Screened as part of NZIFF 2019
There are music legends, and then there’s Johnny Cash… It’s long overdue that the Man in Black, who turned Dust Bowl folk into pop, made hippies love hillbilly gospel, and ended his career with one of the greatest four album runs of all time… receive a cinematic eulogy from a master of the music biographical documentary...
Thom Zimny is arguably… the Ken Burns of American rock. His works are always to be anticipated and appreciated for their humor and rigor, both for newcomers to a subject and devotees… Like Burns, he has an established technique… to take a pivotal life moment and crystallize his subject’s life around it. With Cash… it’s the famous Fulsom Prison gig, where his defining traits – compassion for the underdog, faith, contrition, grief, hope, righteous anger and wholehearted forgiveness – came together, and the Man in Black was truly forged. It’s a remarkable journey to and from that point, and Zimny shows how pivotal it was.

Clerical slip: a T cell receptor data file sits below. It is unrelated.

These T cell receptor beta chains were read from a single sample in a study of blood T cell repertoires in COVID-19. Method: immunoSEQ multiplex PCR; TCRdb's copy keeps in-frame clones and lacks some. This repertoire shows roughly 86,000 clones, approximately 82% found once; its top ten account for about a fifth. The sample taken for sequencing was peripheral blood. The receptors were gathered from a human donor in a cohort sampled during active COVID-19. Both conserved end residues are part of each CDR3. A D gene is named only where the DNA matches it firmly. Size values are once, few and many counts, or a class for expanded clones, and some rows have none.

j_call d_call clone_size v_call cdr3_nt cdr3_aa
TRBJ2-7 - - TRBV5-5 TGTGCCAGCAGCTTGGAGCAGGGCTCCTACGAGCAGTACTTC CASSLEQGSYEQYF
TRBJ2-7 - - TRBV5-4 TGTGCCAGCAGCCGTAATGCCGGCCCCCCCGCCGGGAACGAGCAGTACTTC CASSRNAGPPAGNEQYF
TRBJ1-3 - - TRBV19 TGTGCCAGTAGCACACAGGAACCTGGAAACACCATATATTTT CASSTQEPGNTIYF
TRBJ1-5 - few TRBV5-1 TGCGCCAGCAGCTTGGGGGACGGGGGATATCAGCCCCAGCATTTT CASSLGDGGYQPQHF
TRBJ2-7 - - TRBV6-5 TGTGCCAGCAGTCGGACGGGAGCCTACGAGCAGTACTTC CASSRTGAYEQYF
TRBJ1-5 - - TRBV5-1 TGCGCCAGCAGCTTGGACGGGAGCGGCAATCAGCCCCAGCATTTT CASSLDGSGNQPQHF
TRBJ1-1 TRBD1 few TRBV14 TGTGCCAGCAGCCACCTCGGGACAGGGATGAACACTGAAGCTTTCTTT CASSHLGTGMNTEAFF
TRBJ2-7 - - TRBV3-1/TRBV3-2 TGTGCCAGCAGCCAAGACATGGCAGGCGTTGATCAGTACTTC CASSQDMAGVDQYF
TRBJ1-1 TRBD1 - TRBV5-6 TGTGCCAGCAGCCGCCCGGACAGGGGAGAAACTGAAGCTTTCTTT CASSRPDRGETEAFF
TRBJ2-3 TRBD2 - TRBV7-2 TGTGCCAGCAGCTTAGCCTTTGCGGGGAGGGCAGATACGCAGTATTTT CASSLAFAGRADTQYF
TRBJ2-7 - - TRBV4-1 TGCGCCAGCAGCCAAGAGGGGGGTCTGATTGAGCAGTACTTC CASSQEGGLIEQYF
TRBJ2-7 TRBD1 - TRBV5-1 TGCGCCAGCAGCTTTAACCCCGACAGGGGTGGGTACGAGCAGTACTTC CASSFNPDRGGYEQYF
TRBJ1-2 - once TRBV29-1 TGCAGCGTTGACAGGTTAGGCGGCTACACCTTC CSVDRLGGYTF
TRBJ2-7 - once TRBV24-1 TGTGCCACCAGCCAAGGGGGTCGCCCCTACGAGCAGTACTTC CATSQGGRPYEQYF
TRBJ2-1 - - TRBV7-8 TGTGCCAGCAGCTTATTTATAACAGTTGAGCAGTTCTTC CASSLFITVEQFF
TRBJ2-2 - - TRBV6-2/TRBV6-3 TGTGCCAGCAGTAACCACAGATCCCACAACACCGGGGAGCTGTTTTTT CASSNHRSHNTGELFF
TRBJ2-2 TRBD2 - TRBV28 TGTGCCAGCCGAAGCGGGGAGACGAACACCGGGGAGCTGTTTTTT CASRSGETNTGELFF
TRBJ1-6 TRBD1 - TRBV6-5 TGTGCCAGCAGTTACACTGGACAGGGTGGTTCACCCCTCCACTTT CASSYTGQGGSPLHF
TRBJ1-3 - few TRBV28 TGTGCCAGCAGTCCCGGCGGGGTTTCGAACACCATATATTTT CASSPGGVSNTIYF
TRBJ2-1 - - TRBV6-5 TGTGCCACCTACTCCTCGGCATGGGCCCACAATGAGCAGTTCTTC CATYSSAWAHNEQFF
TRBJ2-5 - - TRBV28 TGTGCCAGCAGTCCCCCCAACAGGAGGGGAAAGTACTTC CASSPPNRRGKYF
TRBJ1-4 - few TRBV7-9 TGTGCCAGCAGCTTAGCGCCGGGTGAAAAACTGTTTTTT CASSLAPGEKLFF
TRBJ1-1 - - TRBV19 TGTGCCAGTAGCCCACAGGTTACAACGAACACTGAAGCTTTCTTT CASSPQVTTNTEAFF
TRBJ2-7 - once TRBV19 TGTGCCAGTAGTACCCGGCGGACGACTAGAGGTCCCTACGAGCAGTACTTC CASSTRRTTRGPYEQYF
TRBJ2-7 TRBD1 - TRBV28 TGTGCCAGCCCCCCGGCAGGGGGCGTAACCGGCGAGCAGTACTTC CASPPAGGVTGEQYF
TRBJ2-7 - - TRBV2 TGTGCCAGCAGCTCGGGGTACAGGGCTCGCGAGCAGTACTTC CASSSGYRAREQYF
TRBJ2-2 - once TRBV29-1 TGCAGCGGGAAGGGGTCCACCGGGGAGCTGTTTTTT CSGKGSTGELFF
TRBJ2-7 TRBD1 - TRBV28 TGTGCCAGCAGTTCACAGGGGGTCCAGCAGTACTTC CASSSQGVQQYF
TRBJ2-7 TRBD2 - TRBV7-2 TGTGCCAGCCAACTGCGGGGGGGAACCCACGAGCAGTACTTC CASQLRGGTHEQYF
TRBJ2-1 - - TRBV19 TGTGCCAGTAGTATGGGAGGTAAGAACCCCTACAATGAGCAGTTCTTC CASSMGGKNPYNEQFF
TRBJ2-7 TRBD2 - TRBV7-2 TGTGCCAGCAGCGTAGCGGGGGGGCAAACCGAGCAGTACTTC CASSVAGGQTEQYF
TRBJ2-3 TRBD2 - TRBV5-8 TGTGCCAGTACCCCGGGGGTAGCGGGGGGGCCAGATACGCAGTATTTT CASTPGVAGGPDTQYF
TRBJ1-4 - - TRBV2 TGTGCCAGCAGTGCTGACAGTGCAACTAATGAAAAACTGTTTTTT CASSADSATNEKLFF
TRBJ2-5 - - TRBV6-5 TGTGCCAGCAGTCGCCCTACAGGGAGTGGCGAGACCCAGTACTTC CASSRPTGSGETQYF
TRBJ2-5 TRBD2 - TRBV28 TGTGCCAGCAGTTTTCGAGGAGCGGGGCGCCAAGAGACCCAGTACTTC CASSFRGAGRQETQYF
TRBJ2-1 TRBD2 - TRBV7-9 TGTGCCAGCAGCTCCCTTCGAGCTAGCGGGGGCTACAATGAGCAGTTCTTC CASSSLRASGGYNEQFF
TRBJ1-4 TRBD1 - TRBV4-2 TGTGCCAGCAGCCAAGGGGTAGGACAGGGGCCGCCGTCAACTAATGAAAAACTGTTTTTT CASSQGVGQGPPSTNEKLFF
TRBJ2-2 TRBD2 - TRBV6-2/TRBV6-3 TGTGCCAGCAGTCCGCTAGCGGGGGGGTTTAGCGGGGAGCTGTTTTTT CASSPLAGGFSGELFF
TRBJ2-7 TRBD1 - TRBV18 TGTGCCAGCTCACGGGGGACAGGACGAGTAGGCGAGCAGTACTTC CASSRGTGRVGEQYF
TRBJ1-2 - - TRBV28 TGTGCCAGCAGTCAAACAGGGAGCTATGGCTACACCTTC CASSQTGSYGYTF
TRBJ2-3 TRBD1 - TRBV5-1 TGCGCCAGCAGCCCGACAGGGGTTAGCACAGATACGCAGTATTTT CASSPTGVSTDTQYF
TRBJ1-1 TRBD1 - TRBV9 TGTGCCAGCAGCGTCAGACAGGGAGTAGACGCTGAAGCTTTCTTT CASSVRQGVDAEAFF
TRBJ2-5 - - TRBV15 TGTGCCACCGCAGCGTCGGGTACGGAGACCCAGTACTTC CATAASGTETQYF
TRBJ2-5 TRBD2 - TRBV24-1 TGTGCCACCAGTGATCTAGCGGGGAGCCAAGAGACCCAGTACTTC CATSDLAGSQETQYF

Zimny’s chorus of unseen voices – Cash’s family, peers, friends, and acolytes like Bruce Springsteen – meld so seamlessly with astonishing archive footage and poetic reconstruction that the man comes alive, in all his rough-hewn, self-destructive, humble, loving brilliance.” — Richard Whittaker, The Austin Chronicle
“Having made a series of laser-focused films on… Springsteen and a revelatory two-part doc on Elvis Presley, [Zimny] offers another portrait that rises above fannishness while fully acknowledging its subject’s legacy… Less a work of musicology than a spiritual portrait… it does right by Cash.” — John DeFore, Hollywood Reporter